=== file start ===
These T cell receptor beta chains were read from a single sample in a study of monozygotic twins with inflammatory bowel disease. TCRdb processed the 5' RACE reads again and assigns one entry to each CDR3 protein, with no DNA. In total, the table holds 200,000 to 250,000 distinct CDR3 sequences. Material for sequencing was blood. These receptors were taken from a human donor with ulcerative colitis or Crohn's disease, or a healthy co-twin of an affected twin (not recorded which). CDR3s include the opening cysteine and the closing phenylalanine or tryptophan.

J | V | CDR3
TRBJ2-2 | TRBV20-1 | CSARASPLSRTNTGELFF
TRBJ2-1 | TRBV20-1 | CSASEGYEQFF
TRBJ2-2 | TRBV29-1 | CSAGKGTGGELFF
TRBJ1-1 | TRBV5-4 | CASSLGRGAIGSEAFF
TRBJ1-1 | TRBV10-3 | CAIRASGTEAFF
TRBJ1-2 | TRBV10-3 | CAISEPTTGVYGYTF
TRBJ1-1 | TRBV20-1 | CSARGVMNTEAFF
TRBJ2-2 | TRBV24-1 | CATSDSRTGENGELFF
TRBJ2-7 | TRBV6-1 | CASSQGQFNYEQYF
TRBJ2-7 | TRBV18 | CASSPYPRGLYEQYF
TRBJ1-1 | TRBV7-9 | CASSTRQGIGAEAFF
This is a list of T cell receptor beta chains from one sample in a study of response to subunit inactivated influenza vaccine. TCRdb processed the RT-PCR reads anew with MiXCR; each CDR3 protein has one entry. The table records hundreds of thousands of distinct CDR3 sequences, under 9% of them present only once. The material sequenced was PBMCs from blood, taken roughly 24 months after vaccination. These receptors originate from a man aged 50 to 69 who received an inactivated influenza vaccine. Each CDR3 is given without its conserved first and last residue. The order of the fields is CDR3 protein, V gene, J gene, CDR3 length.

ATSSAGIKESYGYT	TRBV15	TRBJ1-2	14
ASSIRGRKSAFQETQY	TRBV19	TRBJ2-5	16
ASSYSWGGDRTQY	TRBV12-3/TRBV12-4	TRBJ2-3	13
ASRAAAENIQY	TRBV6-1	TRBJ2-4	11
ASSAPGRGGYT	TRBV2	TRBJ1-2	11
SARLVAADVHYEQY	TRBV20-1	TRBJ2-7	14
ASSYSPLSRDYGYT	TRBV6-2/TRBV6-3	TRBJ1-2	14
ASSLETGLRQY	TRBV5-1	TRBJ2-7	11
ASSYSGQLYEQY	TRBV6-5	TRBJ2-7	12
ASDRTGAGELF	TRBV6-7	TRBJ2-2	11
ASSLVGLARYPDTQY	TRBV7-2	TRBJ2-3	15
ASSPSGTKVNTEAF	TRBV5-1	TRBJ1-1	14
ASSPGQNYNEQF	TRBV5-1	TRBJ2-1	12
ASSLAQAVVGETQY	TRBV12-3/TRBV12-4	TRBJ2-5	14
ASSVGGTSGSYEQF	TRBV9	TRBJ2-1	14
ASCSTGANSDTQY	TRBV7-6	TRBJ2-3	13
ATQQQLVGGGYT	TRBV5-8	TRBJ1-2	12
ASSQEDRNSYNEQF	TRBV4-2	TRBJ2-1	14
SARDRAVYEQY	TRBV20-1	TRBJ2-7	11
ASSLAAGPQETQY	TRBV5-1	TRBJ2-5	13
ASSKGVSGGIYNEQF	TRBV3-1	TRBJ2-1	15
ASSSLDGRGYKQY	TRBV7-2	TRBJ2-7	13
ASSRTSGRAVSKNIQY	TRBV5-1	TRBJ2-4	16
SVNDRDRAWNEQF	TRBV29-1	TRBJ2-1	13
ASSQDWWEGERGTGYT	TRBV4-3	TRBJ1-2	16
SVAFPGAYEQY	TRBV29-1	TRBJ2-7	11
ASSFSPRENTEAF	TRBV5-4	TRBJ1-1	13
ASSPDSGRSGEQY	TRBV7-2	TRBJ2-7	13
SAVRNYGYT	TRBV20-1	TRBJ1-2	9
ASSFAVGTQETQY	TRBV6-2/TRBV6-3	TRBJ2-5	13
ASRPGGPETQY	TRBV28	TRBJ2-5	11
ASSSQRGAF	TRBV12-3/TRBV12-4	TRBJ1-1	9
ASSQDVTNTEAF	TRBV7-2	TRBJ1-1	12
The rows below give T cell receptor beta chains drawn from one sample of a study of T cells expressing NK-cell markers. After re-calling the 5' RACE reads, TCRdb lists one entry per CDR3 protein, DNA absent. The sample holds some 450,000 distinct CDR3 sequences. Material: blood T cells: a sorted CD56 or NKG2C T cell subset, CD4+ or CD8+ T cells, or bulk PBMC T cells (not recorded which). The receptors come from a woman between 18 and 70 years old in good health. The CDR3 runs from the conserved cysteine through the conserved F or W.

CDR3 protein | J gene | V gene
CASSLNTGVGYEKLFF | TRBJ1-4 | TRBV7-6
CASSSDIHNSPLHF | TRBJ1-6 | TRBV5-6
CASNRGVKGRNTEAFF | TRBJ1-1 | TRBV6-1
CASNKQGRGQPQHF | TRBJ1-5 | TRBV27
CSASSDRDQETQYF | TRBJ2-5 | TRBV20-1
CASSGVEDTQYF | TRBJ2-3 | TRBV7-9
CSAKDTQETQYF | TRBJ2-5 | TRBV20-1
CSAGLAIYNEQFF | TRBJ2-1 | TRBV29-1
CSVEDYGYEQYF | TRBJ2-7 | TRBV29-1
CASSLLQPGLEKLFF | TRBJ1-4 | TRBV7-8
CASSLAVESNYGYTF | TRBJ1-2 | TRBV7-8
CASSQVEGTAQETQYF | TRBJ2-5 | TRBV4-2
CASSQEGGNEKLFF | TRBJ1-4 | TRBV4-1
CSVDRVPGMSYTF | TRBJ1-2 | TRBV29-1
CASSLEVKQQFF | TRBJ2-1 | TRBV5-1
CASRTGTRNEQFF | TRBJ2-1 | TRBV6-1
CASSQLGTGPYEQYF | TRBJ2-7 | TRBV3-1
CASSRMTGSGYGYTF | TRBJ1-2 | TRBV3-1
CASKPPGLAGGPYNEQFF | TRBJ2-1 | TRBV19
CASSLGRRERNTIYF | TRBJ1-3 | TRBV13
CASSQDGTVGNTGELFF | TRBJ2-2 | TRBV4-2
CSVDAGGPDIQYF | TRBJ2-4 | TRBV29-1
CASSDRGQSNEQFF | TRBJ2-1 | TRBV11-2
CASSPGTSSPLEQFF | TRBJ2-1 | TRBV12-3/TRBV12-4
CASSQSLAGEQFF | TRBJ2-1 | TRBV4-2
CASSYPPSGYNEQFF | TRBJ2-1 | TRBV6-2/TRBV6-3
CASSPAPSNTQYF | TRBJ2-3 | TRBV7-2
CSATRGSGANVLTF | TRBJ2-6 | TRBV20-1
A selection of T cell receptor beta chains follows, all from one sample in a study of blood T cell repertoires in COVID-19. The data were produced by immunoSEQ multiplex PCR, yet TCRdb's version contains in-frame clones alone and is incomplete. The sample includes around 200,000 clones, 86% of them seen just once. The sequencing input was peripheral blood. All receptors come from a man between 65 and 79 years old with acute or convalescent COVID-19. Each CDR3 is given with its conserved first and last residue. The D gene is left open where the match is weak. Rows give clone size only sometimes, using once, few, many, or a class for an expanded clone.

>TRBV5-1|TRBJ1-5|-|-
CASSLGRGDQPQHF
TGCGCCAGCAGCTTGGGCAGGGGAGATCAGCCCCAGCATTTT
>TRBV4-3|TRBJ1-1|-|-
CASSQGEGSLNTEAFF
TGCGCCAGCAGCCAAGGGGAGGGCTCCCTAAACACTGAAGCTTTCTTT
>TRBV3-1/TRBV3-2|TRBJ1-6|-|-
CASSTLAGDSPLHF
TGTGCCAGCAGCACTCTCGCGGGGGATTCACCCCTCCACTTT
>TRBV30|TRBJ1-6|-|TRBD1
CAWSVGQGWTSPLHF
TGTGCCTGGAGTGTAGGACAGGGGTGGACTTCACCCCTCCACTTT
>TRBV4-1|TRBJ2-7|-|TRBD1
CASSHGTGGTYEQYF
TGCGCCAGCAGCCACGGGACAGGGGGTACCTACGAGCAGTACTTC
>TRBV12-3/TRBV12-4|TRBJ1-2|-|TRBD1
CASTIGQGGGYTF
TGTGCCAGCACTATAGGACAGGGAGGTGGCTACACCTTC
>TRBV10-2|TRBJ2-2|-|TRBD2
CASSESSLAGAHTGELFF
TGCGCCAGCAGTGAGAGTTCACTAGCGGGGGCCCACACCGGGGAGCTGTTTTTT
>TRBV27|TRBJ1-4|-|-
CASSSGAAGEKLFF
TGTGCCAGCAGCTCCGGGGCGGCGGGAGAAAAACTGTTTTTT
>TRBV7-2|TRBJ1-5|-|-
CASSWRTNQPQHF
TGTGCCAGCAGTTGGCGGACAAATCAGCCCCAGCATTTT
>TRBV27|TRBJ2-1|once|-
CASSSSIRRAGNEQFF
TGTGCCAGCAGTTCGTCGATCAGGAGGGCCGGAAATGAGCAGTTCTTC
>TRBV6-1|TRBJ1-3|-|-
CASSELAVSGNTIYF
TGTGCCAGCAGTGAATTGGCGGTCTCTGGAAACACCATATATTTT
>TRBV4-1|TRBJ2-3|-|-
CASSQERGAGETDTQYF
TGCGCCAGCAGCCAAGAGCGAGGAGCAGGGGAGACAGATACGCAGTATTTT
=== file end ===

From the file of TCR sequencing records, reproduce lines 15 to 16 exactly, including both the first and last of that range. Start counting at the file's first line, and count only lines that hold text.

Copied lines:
ATSSAGIKESYGYT	TRBV15	TRBJ1-2	14
ASSIRGRKSAFQETQY	TRBV19	TRBJ2-5	16